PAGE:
The 2015 FIFA Women’s World Cup in Canada has been a very enjoyable tournament so far, as we draw closer to the last 16. For the first time in it’s history, the competition has expanded, with 24 nations represented on the biggest stage in women’s football.
Spain are one of those nations competing, amongst countries from each continent, demonstrating that the female game is rapidly growing.
Although many may have dismissed the tournament for it’s artificial pitches and often one-sided games, it is of vital importance that a country like Spain with it’s rich footballing tradition, put up a good showing.
It is well known that the coaching of all age levels in Spain is strong, especially with teams such as Barcelona, who have been built around the belief of passing football throughout it’s history.
However, despite this strong football identity, Spain’s recent success in the men’s team has failed to spread to the women’s team.
The women are certainly not to be underestimated, as shown by a competitive display against one of the tournament’s favourites Brazil, only narrowly losing to a first half goal, however when it comes to competing for major female honours, Spain’s women are not in the same bracket as the Germans and the USA for example.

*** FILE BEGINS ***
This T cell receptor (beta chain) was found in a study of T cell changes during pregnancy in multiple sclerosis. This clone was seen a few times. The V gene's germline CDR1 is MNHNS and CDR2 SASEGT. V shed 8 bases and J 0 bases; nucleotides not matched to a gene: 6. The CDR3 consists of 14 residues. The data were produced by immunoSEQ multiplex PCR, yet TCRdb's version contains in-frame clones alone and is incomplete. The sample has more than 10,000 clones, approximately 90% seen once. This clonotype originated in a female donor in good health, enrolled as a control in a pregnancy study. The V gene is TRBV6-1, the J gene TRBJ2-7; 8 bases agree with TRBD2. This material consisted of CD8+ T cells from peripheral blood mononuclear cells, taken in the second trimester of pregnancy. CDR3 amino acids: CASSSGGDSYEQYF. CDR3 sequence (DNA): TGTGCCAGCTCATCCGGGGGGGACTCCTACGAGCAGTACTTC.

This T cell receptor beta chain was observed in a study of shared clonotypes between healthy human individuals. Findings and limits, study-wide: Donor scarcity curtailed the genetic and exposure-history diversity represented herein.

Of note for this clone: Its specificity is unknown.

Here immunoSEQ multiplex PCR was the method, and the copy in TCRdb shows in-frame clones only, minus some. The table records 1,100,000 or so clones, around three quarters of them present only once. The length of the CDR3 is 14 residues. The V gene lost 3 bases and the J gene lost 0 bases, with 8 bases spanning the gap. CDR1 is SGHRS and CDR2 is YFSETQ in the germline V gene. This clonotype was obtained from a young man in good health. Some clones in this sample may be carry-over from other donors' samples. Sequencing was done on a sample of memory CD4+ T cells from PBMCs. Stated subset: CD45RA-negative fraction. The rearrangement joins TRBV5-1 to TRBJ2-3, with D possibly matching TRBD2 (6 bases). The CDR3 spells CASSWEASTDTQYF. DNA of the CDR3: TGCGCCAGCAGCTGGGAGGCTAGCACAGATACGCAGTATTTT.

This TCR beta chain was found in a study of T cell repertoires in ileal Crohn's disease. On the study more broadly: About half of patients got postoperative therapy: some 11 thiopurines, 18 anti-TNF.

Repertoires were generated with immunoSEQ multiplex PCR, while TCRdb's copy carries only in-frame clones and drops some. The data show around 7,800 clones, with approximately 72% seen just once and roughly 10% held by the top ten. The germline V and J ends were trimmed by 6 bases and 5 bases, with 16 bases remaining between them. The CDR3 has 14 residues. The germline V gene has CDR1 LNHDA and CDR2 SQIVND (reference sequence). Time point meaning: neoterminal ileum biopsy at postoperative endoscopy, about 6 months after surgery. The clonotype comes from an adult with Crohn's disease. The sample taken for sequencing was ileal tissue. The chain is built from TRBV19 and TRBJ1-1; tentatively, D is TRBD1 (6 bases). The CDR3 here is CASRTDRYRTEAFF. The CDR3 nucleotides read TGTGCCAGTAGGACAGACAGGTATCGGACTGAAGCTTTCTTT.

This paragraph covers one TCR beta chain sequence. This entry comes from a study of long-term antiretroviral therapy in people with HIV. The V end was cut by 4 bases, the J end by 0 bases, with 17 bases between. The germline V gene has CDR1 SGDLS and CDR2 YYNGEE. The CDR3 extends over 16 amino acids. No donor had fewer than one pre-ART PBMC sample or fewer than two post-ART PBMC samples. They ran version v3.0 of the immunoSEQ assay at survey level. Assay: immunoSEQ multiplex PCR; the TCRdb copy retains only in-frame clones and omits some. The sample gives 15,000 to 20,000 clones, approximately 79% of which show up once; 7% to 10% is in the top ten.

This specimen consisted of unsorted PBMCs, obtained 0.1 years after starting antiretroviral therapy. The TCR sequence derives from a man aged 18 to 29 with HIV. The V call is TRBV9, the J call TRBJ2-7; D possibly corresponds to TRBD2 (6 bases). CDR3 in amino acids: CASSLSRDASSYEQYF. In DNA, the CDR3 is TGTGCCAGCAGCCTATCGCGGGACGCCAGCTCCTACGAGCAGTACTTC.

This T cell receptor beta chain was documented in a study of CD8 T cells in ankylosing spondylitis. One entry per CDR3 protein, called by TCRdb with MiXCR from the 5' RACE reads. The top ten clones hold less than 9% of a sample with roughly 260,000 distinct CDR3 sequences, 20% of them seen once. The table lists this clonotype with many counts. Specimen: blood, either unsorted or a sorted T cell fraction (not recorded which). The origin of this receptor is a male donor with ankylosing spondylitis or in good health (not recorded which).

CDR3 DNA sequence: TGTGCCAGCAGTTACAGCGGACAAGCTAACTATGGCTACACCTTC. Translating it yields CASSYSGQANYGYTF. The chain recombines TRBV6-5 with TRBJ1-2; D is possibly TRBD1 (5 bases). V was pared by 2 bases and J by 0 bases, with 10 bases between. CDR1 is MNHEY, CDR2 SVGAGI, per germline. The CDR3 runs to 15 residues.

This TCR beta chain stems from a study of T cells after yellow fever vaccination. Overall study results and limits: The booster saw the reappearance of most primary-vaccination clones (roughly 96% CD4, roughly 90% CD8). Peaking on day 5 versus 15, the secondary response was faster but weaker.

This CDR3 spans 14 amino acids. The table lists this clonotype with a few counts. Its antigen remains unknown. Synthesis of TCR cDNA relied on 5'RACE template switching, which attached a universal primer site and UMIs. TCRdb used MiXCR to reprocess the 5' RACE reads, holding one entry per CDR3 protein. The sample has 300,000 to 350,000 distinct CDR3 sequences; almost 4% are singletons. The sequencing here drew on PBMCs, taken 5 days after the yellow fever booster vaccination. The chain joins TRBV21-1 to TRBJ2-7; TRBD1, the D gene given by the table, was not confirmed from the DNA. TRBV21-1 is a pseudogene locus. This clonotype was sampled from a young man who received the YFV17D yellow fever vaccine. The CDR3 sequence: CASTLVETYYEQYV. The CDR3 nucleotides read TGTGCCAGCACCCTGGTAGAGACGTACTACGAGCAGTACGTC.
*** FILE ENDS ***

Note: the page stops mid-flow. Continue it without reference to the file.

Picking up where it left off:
It is difficult to know why. Without doubt the women’s game is not as strong as the mens, however as this tournament has proven, there are a lot of talented teams in the women’s game.
Spain’s stars are mainly based in the female Primera División, for leading teams such as Barcelona and Athletic Bilbao, however few players have drawn attention from some of the other leading nation’s top leagues. Brazil’s leading player Marta applies her trade in Sweden – a big nation in the women’s football, yet very few Spaniards have attracted interest from other footballing nations, which is important if the women’s team is going to grow and become a bigger force on the world stage.
However there is some hope, and the key to the problem has to be passing. The women’s game is naturally slower than the men’s game, meaning that if there are players that can pass the ball around the pitch quickly and accurately, teams can prosper.
Having female footballers that let their passing do the talking, should now be the aim in Spain. If a similar style of play can be incorporated into women’s football; a style that has been so effective for the men’s team, this surely has to be the way forward.